O God! behold now from Thy high throne the misery of Thy servants, how the enemy persecutes them because it is their purpose to walk in the narrow way, and how abominably they are scorned. He who learns to know Thee, and holds fast to Thy words, is despised and scorned by them. O God of heaven! we have all sinned before Thee; therefore chastise us in mercy. We beseech Thee, let us enjoy Thy grace, that Thy honor may not be profaned by us before this world, which now seems determined to extinguish Thy Word. We might well have peace with them, if we would not confess Thy holy name, and not believe on Thy Son, that He atoned for us on the cross, bore our sins, and paid our debt. The enemy has no other reason for his daily raging against us, than because we do not fulfill his will, but love Thee, O God, in our hearts, which neither Satan nor his adherents can endure. Therefore they compel us with great distress, and afflict us with much tribulation. Thus, our misdeed, on account of which the enemy fights so hard against us, is, that we place our hope in Thee alone, and in Thy dear Son Christ Jesus, and in the Holy Ghost; therefore we must suffer reproach, because we do not set ourselves against Thee; if we would give ourselves up to idolatry, and practice all manner of wickedness, they would let us live unharmed, in peace and tranquillity. Therefore, O dear Lord, take up arms for us, and judge all those who disregard Thy power and might. If we would deny Thy Word, antichrist would not hate us; yea, if we would believe his false doctrine, follow his error, and walk with the world on the broad road, we would have favor with them; but because we seek to follow Thee, we are hated and forsaken by the world. But though the enemy brings us to torment, it does not happen to us alone, but was also done to Christ our Redeemer; for they afflicted Him first with much reproach and suffering; and thus it was with all that adhered to Him, and believed in His Word. Hence Christ says Himself: “Marvel not, if the world hate you; for it hated me first; they have not received my words; thus shall they also not receive your words. If they have persecuted me, they will also persecute you; and when all these things happen to you, rejoice and be exceeding glad: for great is your reward in heaven.” Christ comforts us still more through the mouth of His beloved apostles, saying: “If we suffer with him, we shall also rejoice with him, and reign in everlasting joy.” What matters it, if we are ridiculed and scorned here for a little while? since God promises us eternal rest and bliss. O Lord, Thou seest and hearest the derision and contumely, and the suffering with which Thy children are afflicted. Thou also knowest their small and feeble ability; therefore we pray Thee, O God, that Thou wouldst protect Thine own honor, and sanctify Thy name, which is now so fearfully profaned by all those who, here on earth, are of high and low estate. Manifest Thy power, that the enemy may perceive and understand Thy divine strength, and may learn to be ashamed. O Lord God, have compassion upon Thy poor sheep, that are scattered, and have no longer a true shepherd who will henceforth teach them. Send them Thy Holy Spirit, that He may feed and satisfy them with Thy grace, and that they may not hearken to the voice of a stranger, unto the end. O God, in Thy high majesty, graciously hear our petition, and do not forsake us, since we are in great tribulation and conflict. Give us steadfast patience through Christ Thy Son, our Captain, who can vanquish Satan with all his host. To Him be honor, and praise to His holy name. Amen.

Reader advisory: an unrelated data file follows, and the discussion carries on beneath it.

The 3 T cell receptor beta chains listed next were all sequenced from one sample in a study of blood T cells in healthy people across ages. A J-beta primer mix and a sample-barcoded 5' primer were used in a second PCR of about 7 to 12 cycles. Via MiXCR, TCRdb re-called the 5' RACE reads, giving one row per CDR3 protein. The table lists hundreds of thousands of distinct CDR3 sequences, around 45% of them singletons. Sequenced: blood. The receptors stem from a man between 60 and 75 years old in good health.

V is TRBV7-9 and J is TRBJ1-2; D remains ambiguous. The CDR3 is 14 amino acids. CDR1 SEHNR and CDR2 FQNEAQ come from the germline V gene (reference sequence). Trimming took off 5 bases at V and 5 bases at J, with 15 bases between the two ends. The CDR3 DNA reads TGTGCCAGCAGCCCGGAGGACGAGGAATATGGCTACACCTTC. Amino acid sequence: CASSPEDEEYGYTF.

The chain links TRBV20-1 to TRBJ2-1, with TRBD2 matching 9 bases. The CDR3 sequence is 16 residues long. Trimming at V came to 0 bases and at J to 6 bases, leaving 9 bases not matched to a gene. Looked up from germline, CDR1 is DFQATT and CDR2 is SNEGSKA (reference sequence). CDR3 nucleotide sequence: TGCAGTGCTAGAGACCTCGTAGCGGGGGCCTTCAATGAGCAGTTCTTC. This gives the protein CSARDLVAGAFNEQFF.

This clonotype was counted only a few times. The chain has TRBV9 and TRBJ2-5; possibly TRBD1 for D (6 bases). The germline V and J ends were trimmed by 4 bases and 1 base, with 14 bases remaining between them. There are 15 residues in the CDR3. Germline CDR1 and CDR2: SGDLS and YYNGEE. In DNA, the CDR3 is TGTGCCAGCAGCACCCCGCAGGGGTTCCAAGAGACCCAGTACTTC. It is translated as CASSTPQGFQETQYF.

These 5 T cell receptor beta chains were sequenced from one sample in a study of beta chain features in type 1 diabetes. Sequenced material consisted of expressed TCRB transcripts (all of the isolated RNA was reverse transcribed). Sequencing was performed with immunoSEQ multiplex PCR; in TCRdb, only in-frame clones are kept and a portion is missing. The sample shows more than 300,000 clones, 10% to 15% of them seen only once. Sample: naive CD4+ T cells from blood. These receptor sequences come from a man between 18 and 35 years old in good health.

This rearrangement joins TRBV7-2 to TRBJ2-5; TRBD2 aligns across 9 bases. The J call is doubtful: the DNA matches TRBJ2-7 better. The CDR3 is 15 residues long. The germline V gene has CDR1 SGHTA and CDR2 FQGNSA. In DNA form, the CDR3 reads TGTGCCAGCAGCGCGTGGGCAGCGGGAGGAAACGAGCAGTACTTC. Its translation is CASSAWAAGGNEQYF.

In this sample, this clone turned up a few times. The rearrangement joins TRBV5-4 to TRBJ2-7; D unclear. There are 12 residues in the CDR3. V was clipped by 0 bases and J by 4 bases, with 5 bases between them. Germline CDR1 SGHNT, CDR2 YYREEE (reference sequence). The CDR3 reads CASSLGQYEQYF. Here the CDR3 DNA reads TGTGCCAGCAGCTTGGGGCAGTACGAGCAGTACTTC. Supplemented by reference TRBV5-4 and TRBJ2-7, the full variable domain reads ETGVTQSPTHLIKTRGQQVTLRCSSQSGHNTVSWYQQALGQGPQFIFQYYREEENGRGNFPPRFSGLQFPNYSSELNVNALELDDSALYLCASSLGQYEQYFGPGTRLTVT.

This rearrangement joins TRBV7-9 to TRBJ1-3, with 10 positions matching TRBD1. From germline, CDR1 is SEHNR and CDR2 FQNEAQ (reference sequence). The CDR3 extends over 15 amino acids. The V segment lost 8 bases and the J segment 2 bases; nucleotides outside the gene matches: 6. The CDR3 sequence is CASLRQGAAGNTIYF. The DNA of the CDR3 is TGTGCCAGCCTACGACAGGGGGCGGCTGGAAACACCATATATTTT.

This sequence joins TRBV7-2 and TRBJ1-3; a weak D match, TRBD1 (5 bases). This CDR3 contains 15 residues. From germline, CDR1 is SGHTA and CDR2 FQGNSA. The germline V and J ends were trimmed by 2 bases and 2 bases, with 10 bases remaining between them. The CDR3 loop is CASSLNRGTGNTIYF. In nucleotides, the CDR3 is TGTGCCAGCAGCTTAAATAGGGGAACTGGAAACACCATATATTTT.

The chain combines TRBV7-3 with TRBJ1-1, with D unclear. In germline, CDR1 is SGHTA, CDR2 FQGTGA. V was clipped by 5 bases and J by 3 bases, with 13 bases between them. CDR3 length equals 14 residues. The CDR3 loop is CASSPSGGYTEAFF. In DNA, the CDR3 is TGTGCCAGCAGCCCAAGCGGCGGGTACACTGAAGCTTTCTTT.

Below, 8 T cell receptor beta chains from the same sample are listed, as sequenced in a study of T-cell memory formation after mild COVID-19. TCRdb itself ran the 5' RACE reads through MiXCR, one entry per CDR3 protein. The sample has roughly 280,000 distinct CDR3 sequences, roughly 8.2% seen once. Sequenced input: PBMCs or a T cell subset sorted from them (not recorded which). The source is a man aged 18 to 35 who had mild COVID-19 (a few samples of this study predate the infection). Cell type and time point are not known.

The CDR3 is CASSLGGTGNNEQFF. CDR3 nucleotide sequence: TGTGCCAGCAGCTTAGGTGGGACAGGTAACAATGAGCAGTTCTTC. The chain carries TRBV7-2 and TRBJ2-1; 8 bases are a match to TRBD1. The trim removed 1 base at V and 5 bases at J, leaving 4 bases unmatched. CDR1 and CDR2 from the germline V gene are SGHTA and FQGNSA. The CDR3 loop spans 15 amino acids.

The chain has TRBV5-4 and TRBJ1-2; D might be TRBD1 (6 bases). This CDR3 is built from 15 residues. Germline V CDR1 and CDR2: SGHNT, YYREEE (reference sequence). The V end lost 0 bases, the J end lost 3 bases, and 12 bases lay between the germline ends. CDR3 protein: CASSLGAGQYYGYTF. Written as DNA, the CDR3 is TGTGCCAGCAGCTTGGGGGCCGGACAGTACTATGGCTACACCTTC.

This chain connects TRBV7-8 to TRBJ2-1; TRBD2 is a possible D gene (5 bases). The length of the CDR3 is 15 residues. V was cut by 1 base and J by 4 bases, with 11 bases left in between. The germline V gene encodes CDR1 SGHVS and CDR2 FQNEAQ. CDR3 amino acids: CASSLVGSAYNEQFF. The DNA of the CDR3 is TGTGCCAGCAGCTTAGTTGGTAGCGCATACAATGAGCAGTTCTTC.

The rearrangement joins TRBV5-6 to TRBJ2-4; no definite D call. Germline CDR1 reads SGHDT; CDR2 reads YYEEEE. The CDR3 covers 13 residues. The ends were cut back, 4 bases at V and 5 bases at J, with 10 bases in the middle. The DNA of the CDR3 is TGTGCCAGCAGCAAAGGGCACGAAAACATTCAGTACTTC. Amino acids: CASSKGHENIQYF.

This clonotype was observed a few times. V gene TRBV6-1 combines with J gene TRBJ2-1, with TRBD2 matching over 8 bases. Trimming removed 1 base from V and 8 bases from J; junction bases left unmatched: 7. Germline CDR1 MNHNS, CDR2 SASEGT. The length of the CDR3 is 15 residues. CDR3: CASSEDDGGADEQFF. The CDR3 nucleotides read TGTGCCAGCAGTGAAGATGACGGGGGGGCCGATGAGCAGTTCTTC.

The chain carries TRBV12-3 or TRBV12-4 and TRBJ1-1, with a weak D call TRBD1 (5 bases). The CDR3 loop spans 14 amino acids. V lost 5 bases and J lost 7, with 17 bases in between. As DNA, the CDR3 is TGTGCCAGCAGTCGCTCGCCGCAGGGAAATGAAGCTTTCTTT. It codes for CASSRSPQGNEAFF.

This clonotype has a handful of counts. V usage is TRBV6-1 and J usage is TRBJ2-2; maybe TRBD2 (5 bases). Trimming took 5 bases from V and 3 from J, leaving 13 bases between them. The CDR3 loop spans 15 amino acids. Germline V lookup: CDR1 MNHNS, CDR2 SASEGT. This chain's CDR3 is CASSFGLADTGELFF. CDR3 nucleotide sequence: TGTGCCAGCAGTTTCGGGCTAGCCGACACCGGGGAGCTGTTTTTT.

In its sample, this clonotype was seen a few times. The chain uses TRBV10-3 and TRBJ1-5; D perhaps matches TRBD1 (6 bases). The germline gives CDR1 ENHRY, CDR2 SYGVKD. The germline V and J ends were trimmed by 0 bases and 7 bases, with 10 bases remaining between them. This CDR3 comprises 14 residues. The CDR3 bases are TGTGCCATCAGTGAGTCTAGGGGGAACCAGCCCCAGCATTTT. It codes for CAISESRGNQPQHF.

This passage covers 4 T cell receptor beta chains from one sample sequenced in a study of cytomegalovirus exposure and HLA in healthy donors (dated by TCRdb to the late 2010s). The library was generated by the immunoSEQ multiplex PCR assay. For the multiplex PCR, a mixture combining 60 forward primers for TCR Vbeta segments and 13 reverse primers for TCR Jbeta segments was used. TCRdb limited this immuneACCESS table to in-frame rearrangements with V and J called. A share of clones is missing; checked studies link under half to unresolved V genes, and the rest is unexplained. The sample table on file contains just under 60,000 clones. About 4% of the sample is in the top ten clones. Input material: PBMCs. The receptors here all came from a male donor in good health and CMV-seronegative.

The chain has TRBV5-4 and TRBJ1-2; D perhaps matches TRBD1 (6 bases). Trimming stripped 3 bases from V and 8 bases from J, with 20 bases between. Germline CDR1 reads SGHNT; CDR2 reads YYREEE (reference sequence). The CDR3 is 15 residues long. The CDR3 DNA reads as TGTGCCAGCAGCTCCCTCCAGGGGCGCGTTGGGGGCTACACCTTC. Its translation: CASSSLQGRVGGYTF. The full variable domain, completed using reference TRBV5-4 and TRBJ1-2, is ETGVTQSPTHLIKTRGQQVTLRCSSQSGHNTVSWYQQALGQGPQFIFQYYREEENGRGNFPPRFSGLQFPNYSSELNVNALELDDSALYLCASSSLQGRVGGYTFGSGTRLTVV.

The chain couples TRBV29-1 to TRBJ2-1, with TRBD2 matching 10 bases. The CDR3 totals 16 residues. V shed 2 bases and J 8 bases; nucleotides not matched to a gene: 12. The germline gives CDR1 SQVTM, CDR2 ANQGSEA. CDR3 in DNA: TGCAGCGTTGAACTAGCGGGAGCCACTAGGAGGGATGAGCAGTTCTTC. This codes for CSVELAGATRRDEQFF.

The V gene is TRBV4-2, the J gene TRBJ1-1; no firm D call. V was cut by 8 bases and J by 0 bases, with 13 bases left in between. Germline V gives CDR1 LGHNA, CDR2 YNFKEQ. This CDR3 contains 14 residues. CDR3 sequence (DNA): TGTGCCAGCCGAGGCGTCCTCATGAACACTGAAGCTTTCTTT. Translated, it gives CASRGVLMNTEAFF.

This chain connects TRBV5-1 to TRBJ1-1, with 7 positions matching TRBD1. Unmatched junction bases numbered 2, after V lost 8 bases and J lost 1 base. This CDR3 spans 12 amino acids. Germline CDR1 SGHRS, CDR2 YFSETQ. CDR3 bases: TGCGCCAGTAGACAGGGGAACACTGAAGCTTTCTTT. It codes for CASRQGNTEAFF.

This prayer by Koch and Meister, both likely Waldensian, was made before their execution in Augsburg in 1524. There are several elements that grabbed my attention, and I wanted to flesh out some of my thoughts.